NARAL Gives John McCain 96% Pro-Life Voting Record on Abortion Issues

National   |   Steven Ertelt   |   Feb 7, 2008   |   9:00AM   |   WASHINGTON, DC

NARAL Gives John McCain 96% Pro-Life Voting Record on Abortion Issues Email this article
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by Steven Ertelt
LifeNews.com Editor
February 7,
2008

Washington, DC (LifeNews.com) — NARAL president Nancy Keenan emailed her supporters early on Wednesday asking for money for a campaign to begin bashing John McCain for his pro-life voting record on abortion. She didn’t waste any time in launching the attack as, later in the day, NARAL issued a press release blasting the possible Republican nominee.

Keenan said she’s worried that some people on the conservative side who disagree with McCain on other political issues will make it appear to some voters that he’s not "extreme in his opposition" to abortion.

"John McCain has a 25-year record of voting against women’s freedom and privacy, and he has even gone so far as to call for the overturn of Roe v. Wade," Keenan said.

McCain served in the U.S. House from 1983 to 1986 and in the U.S. Senate since 1987. During that time, Keenan said her organization has given him only a 4 percent pro-abortion voting record — including a rating of 0 from 2002 through 2007.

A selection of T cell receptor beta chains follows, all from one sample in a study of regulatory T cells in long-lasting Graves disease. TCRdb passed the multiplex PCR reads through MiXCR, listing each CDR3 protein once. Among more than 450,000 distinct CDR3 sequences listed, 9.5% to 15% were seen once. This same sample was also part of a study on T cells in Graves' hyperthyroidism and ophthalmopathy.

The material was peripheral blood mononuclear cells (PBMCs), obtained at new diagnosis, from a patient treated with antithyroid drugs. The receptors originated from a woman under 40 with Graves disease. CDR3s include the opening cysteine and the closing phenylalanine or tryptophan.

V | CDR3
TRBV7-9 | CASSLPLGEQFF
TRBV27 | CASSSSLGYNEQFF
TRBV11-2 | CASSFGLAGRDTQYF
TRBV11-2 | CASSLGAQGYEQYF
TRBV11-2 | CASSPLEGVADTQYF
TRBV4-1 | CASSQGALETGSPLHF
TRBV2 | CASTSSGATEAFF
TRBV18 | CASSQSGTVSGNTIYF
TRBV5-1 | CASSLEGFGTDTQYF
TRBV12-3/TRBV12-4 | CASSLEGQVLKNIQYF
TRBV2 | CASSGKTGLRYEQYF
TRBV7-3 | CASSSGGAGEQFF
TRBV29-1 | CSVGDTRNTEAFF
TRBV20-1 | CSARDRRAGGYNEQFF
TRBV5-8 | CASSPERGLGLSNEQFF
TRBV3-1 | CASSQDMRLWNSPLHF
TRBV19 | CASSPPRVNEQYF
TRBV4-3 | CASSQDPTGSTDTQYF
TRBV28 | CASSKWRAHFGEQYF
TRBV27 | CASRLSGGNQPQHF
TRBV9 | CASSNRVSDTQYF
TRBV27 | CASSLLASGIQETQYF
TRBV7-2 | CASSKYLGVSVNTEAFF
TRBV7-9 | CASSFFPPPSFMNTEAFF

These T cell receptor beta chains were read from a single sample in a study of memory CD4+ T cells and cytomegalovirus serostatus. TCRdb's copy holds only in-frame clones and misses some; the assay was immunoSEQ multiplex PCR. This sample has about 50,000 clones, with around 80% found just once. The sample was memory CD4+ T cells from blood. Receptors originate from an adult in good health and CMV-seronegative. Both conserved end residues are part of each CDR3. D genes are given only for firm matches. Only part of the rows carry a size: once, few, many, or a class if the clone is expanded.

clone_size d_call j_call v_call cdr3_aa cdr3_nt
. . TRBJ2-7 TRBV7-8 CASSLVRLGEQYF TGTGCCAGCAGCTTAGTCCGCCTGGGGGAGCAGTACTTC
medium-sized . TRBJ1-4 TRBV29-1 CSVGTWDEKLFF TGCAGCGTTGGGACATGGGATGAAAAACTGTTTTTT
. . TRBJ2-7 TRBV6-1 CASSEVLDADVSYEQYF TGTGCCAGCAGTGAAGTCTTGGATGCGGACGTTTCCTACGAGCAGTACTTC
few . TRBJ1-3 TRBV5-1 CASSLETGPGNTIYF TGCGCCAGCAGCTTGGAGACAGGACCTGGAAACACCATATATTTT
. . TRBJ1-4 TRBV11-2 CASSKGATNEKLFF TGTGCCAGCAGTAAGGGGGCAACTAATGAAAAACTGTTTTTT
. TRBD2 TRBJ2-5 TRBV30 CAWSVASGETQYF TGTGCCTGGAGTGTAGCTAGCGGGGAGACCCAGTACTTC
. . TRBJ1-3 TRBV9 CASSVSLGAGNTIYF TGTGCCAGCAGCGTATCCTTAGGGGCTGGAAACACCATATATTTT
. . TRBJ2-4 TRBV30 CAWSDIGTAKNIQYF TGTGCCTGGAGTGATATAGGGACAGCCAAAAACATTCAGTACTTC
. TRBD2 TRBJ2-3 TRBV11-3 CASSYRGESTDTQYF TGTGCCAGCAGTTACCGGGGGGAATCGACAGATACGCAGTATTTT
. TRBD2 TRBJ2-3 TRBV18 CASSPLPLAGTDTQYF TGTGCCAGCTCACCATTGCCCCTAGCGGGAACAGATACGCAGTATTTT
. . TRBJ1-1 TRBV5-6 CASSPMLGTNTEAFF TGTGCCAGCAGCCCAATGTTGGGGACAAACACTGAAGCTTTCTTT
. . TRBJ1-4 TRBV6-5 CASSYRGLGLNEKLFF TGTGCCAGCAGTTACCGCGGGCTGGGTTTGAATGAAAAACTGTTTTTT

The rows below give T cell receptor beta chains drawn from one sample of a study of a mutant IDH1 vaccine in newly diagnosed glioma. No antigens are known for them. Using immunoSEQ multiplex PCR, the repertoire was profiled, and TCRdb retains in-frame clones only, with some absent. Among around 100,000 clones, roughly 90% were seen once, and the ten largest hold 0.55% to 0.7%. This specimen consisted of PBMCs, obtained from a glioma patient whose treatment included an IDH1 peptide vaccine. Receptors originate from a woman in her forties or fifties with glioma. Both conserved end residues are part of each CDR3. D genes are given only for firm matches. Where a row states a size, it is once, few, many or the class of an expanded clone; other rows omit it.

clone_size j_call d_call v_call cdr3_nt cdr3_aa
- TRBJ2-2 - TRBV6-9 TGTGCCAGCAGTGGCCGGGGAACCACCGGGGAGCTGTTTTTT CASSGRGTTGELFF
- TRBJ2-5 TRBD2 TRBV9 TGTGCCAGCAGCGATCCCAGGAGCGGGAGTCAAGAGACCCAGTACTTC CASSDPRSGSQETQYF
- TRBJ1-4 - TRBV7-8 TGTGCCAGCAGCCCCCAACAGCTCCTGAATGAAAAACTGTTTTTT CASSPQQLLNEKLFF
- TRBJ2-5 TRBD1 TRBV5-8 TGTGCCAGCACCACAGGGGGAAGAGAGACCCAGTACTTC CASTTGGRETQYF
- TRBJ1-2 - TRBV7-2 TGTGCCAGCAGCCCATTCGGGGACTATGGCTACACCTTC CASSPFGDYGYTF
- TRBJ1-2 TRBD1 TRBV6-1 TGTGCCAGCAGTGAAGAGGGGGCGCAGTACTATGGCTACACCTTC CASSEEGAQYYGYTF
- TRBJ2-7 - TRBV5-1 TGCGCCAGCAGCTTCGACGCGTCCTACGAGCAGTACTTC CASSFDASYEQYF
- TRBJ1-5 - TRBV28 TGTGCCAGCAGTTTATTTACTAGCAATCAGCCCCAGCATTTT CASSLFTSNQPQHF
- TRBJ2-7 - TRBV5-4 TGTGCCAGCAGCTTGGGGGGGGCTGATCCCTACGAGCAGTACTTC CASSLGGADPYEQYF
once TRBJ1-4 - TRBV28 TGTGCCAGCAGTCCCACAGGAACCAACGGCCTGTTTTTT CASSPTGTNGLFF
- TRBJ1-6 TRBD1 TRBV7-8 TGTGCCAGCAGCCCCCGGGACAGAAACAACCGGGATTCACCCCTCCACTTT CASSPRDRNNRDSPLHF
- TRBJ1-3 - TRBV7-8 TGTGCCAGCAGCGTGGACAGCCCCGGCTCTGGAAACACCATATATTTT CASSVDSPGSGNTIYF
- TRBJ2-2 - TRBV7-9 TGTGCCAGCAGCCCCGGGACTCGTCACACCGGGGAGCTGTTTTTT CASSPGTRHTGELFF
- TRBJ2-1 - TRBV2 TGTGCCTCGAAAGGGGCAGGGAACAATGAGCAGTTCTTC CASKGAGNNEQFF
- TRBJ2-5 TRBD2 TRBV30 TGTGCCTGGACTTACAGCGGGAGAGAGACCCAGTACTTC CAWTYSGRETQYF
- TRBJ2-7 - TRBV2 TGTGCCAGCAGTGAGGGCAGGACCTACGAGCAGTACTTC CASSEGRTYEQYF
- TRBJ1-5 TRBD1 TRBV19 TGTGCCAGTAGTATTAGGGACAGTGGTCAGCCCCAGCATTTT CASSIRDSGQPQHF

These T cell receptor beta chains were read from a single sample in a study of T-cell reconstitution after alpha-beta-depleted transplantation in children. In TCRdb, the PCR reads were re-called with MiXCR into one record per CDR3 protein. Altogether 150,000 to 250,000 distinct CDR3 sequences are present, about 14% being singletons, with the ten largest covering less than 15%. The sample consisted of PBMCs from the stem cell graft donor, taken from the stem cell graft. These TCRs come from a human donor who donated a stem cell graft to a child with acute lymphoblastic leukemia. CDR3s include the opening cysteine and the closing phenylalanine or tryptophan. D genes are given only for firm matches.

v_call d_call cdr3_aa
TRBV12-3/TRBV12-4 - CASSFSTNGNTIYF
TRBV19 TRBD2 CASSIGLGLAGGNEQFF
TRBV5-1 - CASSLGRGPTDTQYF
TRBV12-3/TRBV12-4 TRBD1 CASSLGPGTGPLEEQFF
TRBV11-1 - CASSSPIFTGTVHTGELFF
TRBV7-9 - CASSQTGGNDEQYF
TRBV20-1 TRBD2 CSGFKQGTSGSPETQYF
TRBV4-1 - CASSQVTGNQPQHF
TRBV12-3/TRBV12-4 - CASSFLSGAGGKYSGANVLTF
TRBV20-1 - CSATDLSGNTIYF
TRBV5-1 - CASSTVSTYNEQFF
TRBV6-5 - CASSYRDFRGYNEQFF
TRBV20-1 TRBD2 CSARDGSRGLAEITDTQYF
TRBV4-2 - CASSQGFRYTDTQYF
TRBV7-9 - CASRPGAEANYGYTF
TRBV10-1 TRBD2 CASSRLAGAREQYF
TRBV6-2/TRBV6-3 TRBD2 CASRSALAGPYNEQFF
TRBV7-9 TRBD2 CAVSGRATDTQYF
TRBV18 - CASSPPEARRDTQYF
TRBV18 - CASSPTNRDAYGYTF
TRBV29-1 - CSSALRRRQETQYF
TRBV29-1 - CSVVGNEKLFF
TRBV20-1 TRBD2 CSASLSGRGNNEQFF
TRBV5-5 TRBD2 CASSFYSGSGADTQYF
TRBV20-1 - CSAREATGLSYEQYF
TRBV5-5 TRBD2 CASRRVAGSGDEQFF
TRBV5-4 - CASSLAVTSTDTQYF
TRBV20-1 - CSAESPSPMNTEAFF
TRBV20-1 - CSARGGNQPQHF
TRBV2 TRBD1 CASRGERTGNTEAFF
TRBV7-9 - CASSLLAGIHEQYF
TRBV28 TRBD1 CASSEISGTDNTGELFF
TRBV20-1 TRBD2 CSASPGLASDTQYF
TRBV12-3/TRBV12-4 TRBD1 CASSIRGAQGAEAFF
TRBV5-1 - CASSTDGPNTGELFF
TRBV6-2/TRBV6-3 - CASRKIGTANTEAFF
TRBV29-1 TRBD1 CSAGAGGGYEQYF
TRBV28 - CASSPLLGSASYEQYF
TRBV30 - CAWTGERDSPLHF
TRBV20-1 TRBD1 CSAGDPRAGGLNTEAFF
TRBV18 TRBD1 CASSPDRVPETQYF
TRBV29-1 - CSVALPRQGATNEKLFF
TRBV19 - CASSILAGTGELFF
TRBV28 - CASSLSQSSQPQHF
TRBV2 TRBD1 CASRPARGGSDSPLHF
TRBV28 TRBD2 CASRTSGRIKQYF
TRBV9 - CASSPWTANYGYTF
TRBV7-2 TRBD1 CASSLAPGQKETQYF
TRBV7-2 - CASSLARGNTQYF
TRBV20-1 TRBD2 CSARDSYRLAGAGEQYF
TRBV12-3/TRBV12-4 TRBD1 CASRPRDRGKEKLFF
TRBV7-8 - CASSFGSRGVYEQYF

According to NARAL, McCain has voted pro-life 123 times out of 128 votes, for a 96 percent pro-life voting record.

Keenan said McCain has a "documented record of hostility toward" abortion and that, on pro-life issues, "McCain is neither a moderate nor a maverick."

"As we move toward the general election, NARAL Pro-Choice America will make sure that voters, especially pro-choice Independent and Republican women, know the truth about Sen. McCain," Keenan promised.

Despite her criticism, McCain has said he’s proud of his pro-life voting record when it comes to abortion issues.

"I have many, many votes and it’s been consistent. And I’ve got a consistent zero from NARAL throughout all those years," he told National Review in March 2007.

"And I think the important thing is you look at people’s voting record because sometimes rhetoric can be a little… misleading," he added.